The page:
How can that be? What could possibly determine whether America is among the industrial world’s healthiest nations, if not the thing we’re all clamoring for: universal heath insurance? The answer—and this isn’t a political opinion, it’s an epidemiological finding—lies in the social determinants of our physical condition. Determinants like income, class, education, racism, the availability of public transportation, land-use policy, environmental policy, participation in the political process and a host of other factors that don’t depend on our genetic makeup or our propensity to take personal responsibility for diet and exercise. Determinants that flow not from luck or individual choices, but from laws, regulations and priorities set at all levels of government and in the private sector as well. (If you want an alarming eyeful about this, check out the new California Newsreel documentary “Unnatural Causes.”)
The way we currently think about health in America—about health care, that is—is completely understandable. We all want access to the best possible health care for our parents, our kids and ourselves, and we want it to be affordable, and we want plenty of choices. What’s astonishing is that even if we covered all the uninsured’s health care, we would still likely rank at the bottom of industrial countries for healthiness. The major causes of our country’s healthiness or unhealthiness are all upstream of the things that send us to doctors and hospitals and pharmacies. The causes are poverty, and stress, and the amount of control and autonomy we have at our jobs, and whether there are showers there, and what they put in the vending machines. The causes are access to early childhood education, and to day care, and whether schools are built near asthma-breeding freeways. They are whether your neighborhood offers public libraries and public transportation and walking trails, or public dumps and liquor stores and fast food franchises.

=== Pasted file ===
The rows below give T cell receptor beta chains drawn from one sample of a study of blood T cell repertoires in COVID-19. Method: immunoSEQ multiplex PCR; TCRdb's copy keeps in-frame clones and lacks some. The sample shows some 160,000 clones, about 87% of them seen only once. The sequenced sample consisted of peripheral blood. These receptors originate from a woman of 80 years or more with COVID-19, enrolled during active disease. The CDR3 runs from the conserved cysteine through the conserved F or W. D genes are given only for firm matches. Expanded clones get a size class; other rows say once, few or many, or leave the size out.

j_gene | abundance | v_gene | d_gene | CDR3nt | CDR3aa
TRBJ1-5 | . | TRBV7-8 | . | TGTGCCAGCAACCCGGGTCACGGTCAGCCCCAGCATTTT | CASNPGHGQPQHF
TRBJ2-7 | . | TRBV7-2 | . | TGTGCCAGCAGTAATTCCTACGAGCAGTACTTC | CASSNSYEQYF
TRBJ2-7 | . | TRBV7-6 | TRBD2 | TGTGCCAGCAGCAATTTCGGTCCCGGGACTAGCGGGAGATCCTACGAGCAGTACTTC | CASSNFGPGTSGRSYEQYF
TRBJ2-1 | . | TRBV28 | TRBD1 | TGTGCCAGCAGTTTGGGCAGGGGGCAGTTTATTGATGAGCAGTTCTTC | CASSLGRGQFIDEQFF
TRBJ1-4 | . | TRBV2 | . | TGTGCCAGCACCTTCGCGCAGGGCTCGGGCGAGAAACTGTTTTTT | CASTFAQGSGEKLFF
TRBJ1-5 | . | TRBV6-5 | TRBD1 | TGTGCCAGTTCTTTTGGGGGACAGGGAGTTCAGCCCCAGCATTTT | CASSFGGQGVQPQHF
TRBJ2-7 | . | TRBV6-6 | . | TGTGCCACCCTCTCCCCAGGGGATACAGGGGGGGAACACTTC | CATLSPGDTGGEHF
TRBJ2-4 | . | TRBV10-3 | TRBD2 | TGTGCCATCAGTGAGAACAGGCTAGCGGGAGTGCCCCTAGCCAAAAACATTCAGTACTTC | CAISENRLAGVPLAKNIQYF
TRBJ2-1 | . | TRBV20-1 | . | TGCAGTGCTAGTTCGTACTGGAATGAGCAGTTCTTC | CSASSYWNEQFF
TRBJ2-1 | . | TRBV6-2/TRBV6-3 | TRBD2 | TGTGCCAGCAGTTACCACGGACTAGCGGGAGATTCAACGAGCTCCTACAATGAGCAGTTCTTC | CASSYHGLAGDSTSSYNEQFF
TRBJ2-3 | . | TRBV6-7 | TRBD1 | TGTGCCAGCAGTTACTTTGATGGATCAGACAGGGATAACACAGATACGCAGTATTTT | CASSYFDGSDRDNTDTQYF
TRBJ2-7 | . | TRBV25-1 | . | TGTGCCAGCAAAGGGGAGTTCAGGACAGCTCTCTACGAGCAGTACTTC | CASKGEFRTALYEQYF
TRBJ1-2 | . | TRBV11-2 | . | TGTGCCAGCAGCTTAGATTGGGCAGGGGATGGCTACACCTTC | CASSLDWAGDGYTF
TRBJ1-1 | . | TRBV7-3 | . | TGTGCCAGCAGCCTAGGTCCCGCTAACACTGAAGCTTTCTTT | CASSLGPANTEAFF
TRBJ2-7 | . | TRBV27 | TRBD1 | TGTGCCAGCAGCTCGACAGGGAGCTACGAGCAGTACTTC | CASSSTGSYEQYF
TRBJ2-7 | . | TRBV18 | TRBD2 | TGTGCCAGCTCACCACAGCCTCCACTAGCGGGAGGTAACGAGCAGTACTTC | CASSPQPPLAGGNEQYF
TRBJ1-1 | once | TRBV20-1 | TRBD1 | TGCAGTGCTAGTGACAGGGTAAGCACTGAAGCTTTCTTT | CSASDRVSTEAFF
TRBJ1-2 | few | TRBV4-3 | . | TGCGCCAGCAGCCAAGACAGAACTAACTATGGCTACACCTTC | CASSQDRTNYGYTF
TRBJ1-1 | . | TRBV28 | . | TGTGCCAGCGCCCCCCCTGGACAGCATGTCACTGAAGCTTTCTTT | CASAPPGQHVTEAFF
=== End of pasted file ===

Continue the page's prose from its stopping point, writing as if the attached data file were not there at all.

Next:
“I had a colonoscopy the other week,” the CDC’s Dr. Gerberding told the 400 public health officials, business leaders and nonprofits she was hoping would sign on to a “healthiest nation alliance.” “Actually,” she added, “I was billed for two colonoscopies, though I’m sure I only had one.”
Clearly she’s not unaware of the madness of our present health care system. No one facing a family medical crisis wants anything but the best possible treatment at that moment. No one should lack access to quality health care. But prevention is even more important to the country as a whole than treatment is, and the free market alone hasn’t and won’t deliver the level of prevention we need.
To me, the underlying reason America has fallen so far behind in the healthiest nation race is the exhausted dogmas that have dominated public discourse for something like 30 years—Horatio Algerism, social Darwinism, the magic of the marketplace, deregulation is good, government is bad, pull yourself up by your own bootstraps and devil take the hindmost.
We now know what America looks like when those kinds of ideas rule, and not only in the health sector. I’m glad that, at long last, public officials are finding their voice to express politically transgressive thoughts, like the idea that income inequity and racism are bad for America’s healthiness.
I just hope that the Ayn Rand Society doesn’t get on their case.
July 4, 2008 | 1:34 am
Posted by Marty Kaplan